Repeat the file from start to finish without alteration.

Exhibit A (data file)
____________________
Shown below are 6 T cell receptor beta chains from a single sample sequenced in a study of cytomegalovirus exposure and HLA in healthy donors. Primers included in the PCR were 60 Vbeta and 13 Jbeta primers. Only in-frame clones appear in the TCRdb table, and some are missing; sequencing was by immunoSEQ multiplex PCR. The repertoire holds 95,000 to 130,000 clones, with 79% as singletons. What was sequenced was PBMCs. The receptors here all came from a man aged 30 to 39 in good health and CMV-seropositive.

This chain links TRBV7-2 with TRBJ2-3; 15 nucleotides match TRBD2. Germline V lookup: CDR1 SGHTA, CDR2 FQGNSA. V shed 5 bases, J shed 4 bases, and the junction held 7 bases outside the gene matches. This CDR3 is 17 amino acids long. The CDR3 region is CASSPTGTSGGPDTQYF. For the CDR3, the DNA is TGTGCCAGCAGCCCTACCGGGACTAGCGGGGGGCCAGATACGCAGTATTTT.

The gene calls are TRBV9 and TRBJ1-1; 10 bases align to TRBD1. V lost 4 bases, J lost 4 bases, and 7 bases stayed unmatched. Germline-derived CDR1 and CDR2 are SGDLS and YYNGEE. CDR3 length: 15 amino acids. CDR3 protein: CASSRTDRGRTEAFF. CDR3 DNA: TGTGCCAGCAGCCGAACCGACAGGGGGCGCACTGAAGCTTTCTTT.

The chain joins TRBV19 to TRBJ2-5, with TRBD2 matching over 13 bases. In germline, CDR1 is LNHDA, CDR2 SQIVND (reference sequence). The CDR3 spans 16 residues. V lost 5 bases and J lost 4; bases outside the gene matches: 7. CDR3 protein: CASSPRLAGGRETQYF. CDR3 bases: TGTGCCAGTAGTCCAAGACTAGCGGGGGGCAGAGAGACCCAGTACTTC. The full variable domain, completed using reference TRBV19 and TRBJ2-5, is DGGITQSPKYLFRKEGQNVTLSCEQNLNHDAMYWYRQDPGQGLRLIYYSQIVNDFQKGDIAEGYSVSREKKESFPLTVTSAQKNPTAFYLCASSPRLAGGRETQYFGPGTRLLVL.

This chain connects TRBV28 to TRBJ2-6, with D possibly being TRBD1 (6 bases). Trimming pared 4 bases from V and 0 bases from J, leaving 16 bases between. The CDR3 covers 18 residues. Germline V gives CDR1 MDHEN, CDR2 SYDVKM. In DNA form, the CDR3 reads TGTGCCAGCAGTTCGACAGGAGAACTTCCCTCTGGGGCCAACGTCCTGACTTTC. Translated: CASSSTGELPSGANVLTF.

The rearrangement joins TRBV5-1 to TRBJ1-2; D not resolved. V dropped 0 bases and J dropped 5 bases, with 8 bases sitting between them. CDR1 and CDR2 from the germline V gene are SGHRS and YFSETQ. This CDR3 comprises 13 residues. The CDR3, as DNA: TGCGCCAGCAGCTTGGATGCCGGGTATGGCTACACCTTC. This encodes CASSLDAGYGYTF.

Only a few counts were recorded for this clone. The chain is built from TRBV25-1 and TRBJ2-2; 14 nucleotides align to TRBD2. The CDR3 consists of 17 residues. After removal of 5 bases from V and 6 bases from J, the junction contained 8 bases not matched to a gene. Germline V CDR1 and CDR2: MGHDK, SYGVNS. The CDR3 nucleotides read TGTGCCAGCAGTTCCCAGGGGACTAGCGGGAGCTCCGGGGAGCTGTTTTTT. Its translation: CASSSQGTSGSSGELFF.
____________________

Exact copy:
Shown below are 6 T cell receptor beta chains from a single sample sequenced in a study of cytomegalovirus exposure and HLA in healthy donors. Primers included in the PCR were 60 Vbeta and 13 Jbeta primers. Only in-frame clones appear in the TCRdb table, and some are missing; sequencing was by immunoSEQ multiplex PCR. The repertoire holds 95,000 to 130,000 clones, with 79% as singletons. What was sequenced was PBMCs. The receptors here all came from a man aged 30 to 39 in good health and CMV-seropositive.

This chain links TRBV7-2 with TRBJ2-3; 15 nucleotides match TRBD2. Germline V lookup: CDR1 SGHTA, CDR2 FQGNSA. V shed 5 bases, J shed 4 bases, and the junction held 7 bases outside the gene matches. This CDR3 is 17 amino acids long. The CDR3 region is CASSPTGTSGGPDTQYF. For the CDR3, the DNA is TGTGCCAGCAGCCCTACCGGGACTAGCGGGGGGCCAGATACGCAGTATTTT.

The gene calls are TRBV9 and TRBJ1-1; 10 bases align to TRBD1. V lost 4 bases, J lost 4 bases, and 7 bases stayed unmatched. Germline-derived CDR1 and CDR2 are SGDLS and YYNGEE. CDR3 length: 15 amino acids. CDR3 protein: CASSRTDRGRTEAFF. CDR3 DNA: TGTGCCAGCAGCCGAACCGACAGGGGGCGCACTGAAGCTTTCTTT.

The chain joins TRBV19 to TRBJ2-5, with TRBD2 matching over 13 bases. In germline, CDR1 is LNHDA, CDR2 SQIVND (reference sequence). The CDR3 spans 16 residues. V lost 5 bases and J lost 4; bases outside the gene matches: 7. CDR3 protein: CASSPRLAGGRETQYF. CDR3 bases: TGTGCCAGTAGTCCAAGACTAGCGGGGGGCAGAGAGACCCAGTACTTC. The full variable domain, completed using reference TRBV19 and TRBJ2-5, is DGGITQSPKYLFRKEGQNVTLSCEQNLNHDAMYWYRQDPGQGLRLIYYSQIVNDFQKGDIAEGYSVSREKKESFPLTVTSAQKNPTAFYLCASSPRLAGGRETQYFGPGTRLLVL.

This chain connects TRBV28 to TRBJ2-6, with D possibly being TRBD1 (6 bases). Trimming pared 4 bases from V and 0 bases from J, leaving 16 bases between. The CDR3 covers 18 residues. Germline V gives CDR1 MDHEN, CDR2 SYDVKM. In DNA form, the CDR3 reads TGTGCCAGCAGTTCGACAGGAGAACTTCCCTCTGGGGCCAACGTCCTGACTTTC. Translated: CASSSTGELPSGANVLTF.

The rearrangement joins TRBV5-1 to TRBJ1-2; D not resolved. V dropped 0 bases and J dropped 5 bases, with 8 bases sitting between them. CDR1 and CDR2 from the germline V gene are SGHRS and YFSETQ. This CDR3 comprises 13 residues. The CDR3, as DNA: TGCGCCAGCAGCTTGGATGCCGGGTATGGCTACACCTTC. This encodes CASSLDAGYGYTF.

Only a few counts were recorded for this clone. The chain is built from TRBV25-1 and TRBJ2-2; 14 nucleotides align to TRBD2. The CDR3 consists of 17 residues. After removal of 5 bases from V and 6 bases from J, the junction contained 8 bases not matched to a gene. Germline V CDR1 and CDR2: MGHDK, SYGVNS. The CDR3 nucleotides read TGTGCCAGCAGTTCCCAGGGGACTAGCGGGAGCTCCGGGGAGCTGTTTTTT. Its translation: CASSSQGTSGSSGELFF.